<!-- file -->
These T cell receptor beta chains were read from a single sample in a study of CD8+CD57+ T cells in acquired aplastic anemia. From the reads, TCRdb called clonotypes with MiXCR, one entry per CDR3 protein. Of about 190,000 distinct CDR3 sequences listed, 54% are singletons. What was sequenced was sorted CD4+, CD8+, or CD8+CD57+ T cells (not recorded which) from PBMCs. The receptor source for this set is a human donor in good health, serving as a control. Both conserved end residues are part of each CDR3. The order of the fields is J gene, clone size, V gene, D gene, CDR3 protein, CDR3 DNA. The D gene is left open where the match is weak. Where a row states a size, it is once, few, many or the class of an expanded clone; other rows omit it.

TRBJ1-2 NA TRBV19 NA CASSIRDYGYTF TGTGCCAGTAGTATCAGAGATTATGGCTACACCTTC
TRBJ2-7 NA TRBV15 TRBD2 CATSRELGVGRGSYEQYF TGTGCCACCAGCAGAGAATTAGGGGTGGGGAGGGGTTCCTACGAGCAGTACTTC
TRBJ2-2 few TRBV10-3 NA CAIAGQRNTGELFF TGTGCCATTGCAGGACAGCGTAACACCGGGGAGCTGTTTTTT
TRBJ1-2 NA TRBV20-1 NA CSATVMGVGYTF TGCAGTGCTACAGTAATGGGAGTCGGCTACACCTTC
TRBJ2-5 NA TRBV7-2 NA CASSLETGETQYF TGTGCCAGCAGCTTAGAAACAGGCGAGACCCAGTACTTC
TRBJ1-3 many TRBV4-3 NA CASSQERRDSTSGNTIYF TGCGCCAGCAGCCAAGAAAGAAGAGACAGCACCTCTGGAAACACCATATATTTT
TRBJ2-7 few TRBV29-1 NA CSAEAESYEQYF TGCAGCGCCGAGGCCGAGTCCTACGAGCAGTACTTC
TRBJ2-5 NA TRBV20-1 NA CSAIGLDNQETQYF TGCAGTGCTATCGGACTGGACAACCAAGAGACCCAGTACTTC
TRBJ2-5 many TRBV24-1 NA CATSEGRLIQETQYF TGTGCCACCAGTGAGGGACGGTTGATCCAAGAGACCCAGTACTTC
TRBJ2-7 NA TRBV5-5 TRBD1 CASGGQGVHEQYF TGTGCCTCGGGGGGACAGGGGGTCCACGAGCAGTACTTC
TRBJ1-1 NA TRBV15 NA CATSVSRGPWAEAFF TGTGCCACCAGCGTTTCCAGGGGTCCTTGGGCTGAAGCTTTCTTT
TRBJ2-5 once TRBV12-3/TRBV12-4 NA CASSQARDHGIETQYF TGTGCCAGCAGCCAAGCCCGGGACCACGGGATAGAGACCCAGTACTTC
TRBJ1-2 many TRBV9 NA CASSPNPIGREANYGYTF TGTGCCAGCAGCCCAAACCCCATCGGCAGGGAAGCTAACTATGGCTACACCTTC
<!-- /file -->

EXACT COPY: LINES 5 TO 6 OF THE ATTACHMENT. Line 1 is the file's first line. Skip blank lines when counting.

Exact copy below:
TRBJ1-2 NA TRBV20-1 NA CSATVMGVGYTF TGCAGTGCTACAGTAATGGGAGTCGGCTACACCTTC
TRBJ2-5 NA TRBV7-2 NA CASSLETGETQYF TGTGCCAGCAGCTTAGAAACAGGCGAGACCCAGTACTTC